Brand Ambassador for Assam- Do we need one?

Do we need a Brand Ambassador for Assam?

The debate has started on who should have been the Brand Ambassador for Assam. But, before venturing into the merits and demerits of any particular celebrity, we should deliberate on a few pertinent issues confronting the tourism sector in Assam, most notably the absence of a comprehensive road map for tourism development.

Comprehensive tourism road map before Brand Ambassador

Before engaging a Brand Ambassador for Assam, we should prepare a tourism road map with defined short, medium and long-term goals to lay the foundation for comprehensive and sustainable tourism development in the state.

The road map should, among other things, address the following:

Listing of destinations before a brand ambassador for Assam

First, the tourism department should audit the destinations to create an inventory of existing infrastructure, accommodation and tourism services, visitor management, accessibility, environment, sustainability, quality of public roads, health care facilities, human resources and brand awareness. Additionally, the tourism department should collect data on tourist products and footfalls, and identify the source markets, seasonality trends and future potential of the destination. A key aspect of sustainable tourism development hinges on the level of participation of private players, local communities and NGOs. And for this, a comprehensive skill development program is a must.


Situational analysis and needs assessment

Kaziranga - analysis and gaps

Let us try to analyse the best-known destination of North East India – Kaziranga National Park which boasts of some decent accommodation facilities thanks to private sector participation. But it suffers from a woeful shortage of trained and skilled human resources – whether in service, communications, or guidance. Another stark reality is the lack of clean and hygienic public toilets where visitors can relieve themselves respectfully. The ninety-kilometre stretch from Jakhalabandha to Bokakhat doesn’t have a single modern healthcare centre. The importance of doctors and health services to cater to medical emergencies for tourist destinations needs no reiteration.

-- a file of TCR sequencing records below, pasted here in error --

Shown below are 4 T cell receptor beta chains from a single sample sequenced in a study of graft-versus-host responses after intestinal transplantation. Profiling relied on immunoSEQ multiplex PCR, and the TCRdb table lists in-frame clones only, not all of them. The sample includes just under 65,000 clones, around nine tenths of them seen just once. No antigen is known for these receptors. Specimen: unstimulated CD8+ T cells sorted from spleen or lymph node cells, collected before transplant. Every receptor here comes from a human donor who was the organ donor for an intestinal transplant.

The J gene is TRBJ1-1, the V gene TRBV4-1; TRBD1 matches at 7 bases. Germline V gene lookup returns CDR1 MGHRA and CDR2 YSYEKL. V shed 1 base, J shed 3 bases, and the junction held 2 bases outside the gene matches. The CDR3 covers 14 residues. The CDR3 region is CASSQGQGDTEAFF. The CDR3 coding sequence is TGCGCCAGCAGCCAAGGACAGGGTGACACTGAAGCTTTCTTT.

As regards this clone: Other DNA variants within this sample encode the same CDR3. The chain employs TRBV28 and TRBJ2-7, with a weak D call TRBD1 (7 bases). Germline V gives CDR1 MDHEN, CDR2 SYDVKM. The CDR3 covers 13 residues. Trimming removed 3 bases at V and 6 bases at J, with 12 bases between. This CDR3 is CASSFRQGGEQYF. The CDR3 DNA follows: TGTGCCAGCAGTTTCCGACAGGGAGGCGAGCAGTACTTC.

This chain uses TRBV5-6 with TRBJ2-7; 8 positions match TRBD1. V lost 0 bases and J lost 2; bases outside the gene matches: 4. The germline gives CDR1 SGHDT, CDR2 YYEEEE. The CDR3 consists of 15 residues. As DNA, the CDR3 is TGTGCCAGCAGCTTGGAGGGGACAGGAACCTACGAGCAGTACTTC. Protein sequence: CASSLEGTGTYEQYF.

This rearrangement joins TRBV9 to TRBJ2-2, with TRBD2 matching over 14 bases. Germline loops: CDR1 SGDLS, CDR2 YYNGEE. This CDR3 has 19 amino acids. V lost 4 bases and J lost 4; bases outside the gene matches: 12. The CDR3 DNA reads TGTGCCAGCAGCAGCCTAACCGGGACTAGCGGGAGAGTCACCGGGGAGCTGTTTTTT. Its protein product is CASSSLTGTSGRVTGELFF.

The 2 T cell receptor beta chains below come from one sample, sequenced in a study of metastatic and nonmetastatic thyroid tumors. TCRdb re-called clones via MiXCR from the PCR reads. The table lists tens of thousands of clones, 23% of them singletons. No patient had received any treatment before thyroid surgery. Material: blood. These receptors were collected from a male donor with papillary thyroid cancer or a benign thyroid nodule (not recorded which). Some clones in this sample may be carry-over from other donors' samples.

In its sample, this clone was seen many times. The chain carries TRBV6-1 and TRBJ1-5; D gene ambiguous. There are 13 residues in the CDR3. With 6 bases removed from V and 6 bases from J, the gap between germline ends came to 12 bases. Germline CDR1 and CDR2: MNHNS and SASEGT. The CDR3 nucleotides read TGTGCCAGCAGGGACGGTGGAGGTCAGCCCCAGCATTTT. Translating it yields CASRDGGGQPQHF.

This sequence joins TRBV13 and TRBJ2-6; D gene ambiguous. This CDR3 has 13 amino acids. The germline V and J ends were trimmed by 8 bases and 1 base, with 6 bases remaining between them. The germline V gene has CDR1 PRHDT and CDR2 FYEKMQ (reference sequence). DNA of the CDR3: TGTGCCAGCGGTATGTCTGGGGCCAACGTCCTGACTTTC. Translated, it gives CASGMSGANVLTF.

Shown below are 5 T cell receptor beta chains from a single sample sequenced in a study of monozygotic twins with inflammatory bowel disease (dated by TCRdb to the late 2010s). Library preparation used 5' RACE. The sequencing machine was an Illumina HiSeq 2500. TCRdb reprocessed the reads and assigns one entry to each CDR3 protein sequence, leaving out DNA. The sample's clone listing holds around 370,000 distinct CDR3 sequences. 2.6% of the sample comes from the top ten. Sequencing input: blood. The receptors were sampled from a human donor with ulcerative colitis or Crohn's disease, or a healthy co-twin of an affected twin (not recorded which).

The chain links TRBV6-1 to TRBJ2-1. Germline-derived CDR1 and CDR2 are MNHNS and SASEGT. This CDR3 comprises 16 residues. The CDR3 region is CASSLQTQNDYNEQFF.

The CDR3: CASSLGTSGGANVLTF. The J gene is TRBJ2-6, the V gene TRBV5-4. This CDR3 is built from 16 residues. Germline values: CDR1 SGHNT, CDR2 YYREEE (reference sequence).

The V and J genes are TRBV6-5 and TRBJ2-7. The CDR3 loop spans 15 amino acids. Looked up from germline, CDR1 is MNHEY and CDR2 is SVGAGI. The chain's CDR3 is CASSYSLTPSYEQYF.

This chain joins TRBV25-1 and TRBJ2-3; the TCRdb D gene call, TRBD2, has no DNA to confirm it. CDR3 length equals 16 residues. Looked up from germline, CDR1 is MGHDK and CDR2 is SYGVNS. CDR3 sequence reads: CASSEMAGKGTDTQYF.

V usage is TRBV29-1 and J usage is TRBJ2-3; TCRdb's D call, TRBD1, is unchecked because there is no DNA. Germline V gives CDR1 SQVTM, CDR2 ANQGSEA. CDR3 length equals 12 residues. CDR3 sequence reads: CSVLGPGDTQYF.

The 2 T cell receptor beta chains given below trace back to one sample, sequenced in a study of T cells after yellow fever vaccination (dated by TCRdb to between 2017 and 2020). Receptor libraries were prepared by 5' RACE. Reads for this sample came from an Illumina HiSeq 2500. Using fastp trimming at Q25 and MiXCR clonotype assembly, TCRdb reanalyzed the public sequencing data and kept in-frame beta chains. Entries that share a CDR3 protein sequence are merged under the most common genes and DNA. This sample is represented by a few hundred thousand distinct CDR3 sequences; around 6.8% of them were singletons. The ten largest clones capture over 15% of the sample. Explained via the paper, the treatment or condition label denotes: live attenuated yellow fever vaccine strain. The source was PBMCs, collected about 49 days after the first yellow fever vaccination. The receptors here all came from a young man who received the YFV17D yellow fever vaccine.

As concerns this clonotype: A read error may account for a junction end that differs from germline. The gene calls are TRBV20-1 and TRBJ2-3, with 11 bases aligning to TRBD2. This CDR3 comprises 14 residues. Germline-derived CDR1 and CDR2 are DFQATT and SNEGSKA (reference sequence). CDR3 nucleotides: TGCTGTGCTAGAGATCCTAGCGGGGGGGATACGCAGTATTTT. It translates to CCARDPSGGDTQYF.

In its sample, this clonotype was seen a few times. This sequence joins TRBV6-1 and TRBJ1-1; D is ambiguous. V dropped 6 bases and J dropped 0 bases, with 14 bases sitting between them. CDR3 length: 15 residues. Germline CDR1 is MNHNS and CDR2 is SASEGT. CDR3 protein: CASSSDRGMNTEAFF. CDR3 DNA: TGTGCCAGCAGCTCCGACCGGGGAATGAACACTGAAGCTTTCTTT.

Dibru Saikhowa - analysis and gaps

Contrastingly, when we analyse the amazingly biodiverse landscape of Dibru Saikhowa National Park or maybe even Dehing Patkai National Park, we will find that these destinations lack even the basic tourist infrastructure facilities, let alone skilled human resources. But the Department went on a spending spree a few years back to beautify a place like Merbeel Sasoni, a beautiful and serene picnic spot nearby. Though good recreational facilities are welcome, the issue here is prioritisation and the potential of a particular destination to be a standalone tourist attraction. The tourism potential of the above area lies in wildlife and not in recreation, which can come later. Today, Dibru Saikhowa is decaying painfully because of the absence of a needs assessment survey.

Circuit Development before Brand Ambassador for Assam

A tourism circuit does not necessarily mean connecting and marketing two or more destinations as a circuit. Visible, user-friendly, clean and hygienic Wayside amenities – equipped with user-friendly toilets, food joints and information kiosks at frequent intervals are all part of circuit development. The government need not create these facilities, but they need to facilitate such ventures in partnership with the private sector while creating and keeping a strict vigil on the management framework. These wayside amenities should become a part of the publicity exercise in tandem with the destinations being marketed.